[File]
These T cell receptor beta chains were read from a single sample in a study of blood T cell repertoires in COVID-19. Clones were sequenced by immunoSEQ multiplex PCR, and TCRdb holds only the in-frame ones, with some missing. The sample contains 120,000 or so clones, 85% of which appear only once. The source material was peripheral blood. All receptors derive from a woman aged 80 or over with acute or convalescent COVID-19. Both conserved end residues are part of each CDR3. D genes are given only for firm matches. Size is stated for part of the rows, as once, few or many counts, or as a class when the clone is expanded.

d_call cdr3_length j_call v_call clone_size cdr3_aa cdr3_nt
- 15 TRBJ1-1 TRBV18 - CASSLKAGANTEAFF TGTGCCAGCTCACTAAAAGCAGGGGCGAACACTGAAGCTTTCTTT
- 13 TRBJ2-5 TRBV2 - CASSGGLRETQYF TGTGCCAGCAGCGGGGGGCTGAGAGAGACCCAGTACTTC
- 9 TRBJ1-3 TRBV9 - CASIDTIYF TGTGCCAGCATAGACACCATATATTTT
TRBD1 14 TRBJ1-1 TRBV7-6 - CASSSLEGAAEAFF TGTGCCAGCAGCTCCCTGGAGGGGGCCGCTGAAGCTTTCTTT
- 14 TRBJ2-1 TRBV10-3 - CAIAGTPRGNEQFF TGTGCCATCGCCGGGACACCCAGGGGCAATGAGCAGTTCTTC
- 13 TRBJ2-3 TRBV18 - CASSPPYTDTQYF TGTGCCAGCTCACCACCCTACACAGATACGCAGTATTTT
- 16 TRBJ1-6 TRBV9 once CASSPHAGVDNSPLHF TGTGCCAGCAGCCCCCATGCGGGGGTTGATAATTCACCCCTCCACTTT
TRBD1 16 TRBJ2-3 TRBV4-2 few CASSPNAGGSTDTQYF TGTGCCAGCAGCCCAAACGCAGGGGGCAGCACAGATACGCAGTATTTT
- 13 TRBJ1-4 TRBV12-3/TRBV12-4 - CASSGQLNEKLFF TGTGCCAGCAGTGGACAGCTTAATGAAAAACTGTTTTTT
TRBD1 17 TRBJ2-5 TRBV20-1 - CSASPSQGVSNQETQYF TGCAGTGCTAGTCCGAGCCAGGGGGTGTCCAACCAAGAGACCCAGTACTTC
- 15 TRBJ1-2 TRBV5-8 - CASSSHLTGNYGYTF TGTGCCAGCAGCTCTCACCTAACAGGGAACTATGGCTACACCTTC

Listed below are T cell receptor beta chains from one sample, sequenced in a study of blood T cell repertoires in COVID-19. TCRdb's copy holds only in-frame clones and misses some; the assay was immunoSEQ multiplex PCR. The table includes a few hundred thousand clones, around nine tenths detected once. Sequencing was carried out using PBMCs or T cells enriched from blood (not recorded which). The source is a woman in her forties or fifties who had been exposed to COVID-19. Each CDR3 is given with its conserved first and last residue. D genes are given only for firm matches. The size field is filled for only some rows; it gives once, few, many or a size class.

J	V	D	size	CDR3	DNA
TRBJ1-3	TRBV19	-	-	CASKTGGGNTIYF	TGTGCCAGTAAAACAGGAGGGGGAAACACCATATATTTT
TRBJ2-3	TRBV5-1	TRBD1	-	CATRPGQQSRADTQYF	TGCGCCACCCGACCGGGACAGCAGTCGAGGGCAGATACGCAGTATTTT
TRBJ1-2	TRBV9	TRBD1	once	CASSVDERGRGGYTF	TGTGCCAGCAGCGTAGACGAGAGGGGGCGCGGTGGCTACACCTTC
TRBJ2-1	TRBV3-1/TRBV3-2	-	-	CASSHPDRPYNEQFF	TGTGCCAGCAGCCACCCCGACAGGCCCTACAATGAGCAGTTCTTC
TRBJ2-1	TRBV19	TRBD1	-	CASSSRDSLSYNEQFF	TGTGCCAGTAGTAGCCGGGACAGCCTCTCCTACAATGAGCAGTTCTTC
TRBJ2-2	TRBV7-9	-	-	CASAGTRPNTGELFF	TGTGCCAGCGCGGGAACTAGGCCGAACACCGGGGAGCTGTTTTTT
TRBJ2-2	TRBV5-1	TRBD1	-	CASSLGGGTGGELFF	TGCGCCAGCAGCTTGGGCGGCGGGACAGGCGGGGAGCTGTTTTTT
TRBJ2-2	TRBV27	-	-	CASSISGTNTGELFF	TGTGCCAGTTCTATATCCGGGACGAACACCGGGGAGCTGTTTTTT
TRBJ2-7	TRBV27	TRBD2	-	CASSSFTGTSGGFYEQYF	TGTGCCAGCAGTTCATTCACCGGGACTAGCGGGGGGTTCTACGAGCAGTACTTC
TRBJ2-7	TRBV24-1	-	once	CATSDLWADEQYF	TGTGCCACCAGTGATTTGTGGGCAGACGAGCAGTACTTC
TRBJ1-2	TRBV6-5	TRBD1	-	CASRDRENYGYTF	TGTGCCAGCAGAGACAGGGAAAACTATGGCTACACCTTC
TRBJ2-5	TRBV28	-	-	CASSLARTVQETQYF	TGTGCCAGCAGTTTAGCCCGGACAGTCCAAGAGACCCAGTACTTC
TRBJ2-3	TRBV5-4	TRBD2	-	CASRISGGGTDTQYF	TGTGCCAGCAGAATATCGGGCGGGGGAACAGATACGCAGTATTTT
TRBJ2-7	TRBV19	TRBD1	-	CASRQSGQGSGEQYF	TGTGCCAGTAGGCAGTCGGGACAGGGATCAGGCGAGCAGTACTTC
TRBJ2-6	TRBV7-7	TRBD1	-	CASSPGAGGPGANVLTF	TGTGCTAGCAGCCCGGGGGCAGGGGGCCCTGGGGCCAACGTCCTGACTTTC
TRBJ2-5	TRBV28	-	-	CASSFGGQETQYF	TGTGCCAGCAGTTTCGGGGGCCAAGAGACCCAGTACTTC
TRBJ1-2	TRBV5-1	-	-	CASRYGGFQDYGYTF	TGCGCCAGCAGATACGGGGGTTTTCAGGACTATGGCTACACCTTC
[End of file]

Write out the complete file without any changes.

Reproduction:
These T cell receptor beta chains were read from a single sample in a study of blood T cell repertoires in COVID-19. Clones were sequenced by immunoSEQ multiplex PCR, and TCRdb holds only the in-frame ones, with some missing. The sample contains 120,000 or so clones, 85% of which appear only once. The source material was peripheral blood. All receptors derive from a woman aged 80 or over with acute or convalescent COVID-19. Both conserved end residues are part of each CDR3. D genes are given only for firm matches. Size is stated for part of the rows, as once, few or many counts, or as a class when the clone is expanded.

d_call cdr3_length j_call v_call clone_size cdr3_aa cdr3_nt
- 15 TRBJ1-1 TRBV18 - CASSLKAGANTEAFF TGTGCCAGCTCACTAAAAGCAGGGGCGAACACTGAAGCTTTCTTT
- 13 TRBJ2-5 TRBV2 - CASSGGLRETQYF TGTGCCAGCAGCGGGGGGCTGAGAGAGACCCAGTACTTC
- 9 TRBJ1-3 TRBV9 - CASIDTIYF TGTGCCAGCATAGACACCATATATTTT
TRBD1 14 TRBJ1-1 TRBV7-6 - CASSSLEGAAEAFF TGTGCCAGCAGCTCCCTGGAGGGGGCCGCTGAAGCTTTCTTT
- 14 TRBJ2-1 TRBV10-3 - CAIAGTPRGNEQFF TGTGCCATCGCCGGGACACCCAGGGGCAATGAGCAGTTCTTC
- 13 TRBJ2-3 TRBV18 - CASSPPYTDTQYF TGTGCCAGCTCACCACCCTACACAGATACGCAGTATTTT
- 16 TRBJ1-6 TRBV9 once CASSPHAGVDNSPLHF TGTGCCAGCAGCCCCCATGCGGGGGTTGATAATTCACCCCTCCACTTT
TRBD1 16 TRBJ2-3 TRBV4-2 few CASSPNAGGSTDTQYF TGTGCCAGCAGCCCAAACGCAGGGGGCAGCACAGATACGCAGTATTTT
- 13 TRBJ1-4 TRBV12-3/TRBV12-4 - CASSGQLNEKLFF TGTGCCAGCAGTGGACAGCTTAATGAAAAACTGTTTTTT
TRBD1 17 TRBJ2-5 TRBV20-1 - CSASPSQGVSNQETQYF TGCAGTGCTAGTCCGAGCCAGGGGGTGTCCAACCAAGAGACCCAGTACTTC
- 15 TRBJ1-2 TRBV5-8 - CASSSHLTGNYGYTF TGTGCCAGCAGCTCTCACCTAACAGGGAACTATGGCTACACCTTC

Listed below are T cell receptor beta chains from one sample, sequenced in a study of blood T cell repertoires in COVID-19. TCRdb's copy holds only in-frame clones and misses some; the assay was immunoSEQ multiplex PCR. The table includes a few hundred thousand clones, around nine tenths detected once. Sequencing was carried out using PBMCs or T cells enriched from blood (not recorded which). The source is a woman in her forties or fifties who had been exposed to COVID-19. Each CDR3 is given with its conserved first and last residue. D genes are given only for firm matches. The size field is filled for only some rows; it gives once, few, many or a size class.

J	V	D	size	CDR3	DNA
TRBJ1-3	TRBV19	-	-	CASKTGGGNTIYF	TGTGCCAGTAAAACAGGAGGGGGAAACACCATATATTTT
TRBJ2-3	TRBV5-1	TRBD1	-	CATRPGQQSRADTQYF	TGCGCCACCCGACCGGGACAGCAGTCGAGGGCAGATACGCAGTATTTT
TRBJ1-2	TRBV9	TRBD1	once	CASSVDERGRGGYTF	TGTGCCAGCAGCGTAGACGAGAGGGGGCGCGGTGGCTACACCTTC
TRBJ2-1	TRBV3-1/TRBV3-2	-	-	CASSHPDRPYNEQFF	TGTGCCAGCAGCCACCCCGACAGGCCCTACAATGAGCAGTTCTTC
TRBJ2-1	TRBV19	TRBD1	-	CASSSRDSLSYNEQFF	TGTGCCAGTAGTAGCCGGGACAGCCTCTCCTACAATGAGCAGTTCTTC
TRBJ2-2	TRBV7-9	-	-	CASAGTRPNTGELFF	TGTGCCAGCGCGGGAACTAGGCCGAACACCGGGGAGCTGTTTTTT
TRBJ2-2	TRBV5-1	TRBD1	-	CASSLGGGTGGELFF	TGCGCCAGCAGCTTGGGCGGCGGGACAGGCGGGGAGCTGTTTTTT
TRBJ2-2	TRBV27	-	-	CASSISGTNTGELFF	TGTGCCAGTTCTATATCCGGGACGAACACCGGGGAGCTGTTTTTT
TRBJ2-7	TRBV27	TRBD2	-	CASSSFTGTSGGFYEQYF	TGTGCCAGCAGTTCATTCACCGGGACTAGCGGGGGGTTCTACGAGCAGTACTTC
TRBJ2-7	TRBV24-1	-	once	CATSDLWADEQYF	TGTGCCACCAGTGATTTGTGGGCAGACGAGCAGTACTTC
TRBJ1-2	TRBV6-5	TRBD1	-	CASRDRENYGYTF	TGTGCCAGCAGAGACAGGGAAAACTATGGCTACACCTTC
TRBJ2-5	TRBV28	-	-	CASSLARTVQETQYF	TGTGCCAGCAGTTTAGCCCGGACAGTCCAAGAGACCCAGTACTTC
TRBJ2-3	TRBV5-4	TRBD2	-	CASRISGGGTDTQYF	TGTGCCAGCAGAATATCGGGCGGGGGAACAGATACGCAGTATTTT
TRBJ2-7	TRBV19	TRBD1	-	CASRQSGQGSGEQYF	TGTGCCAGTAGGCAGTCGGGACAGGGATCAGGCGAGCAGTACTTC
TRBJ2-6	TRBV7-7	TRBD1	-	CASSPGAGGPGANVLTF	TGTGCTAGCAGCCCGGGGGCAGGGGGCCCTGGGGCCAACGTCCTGACTTTC
TRBJ2-5	TRBV28	-	-	CASSFGGQETQYF	TGTGCCAGCAGTTTCGGGGGCCAAGAGACCCAGTACTTC
TRBJ1-2	TRBV5-1	-	-	CASRYGGFQDYGYTF	TGCGCCAGCAGATACGGGGGTTTTCAGGACTATGGCTACACCTTC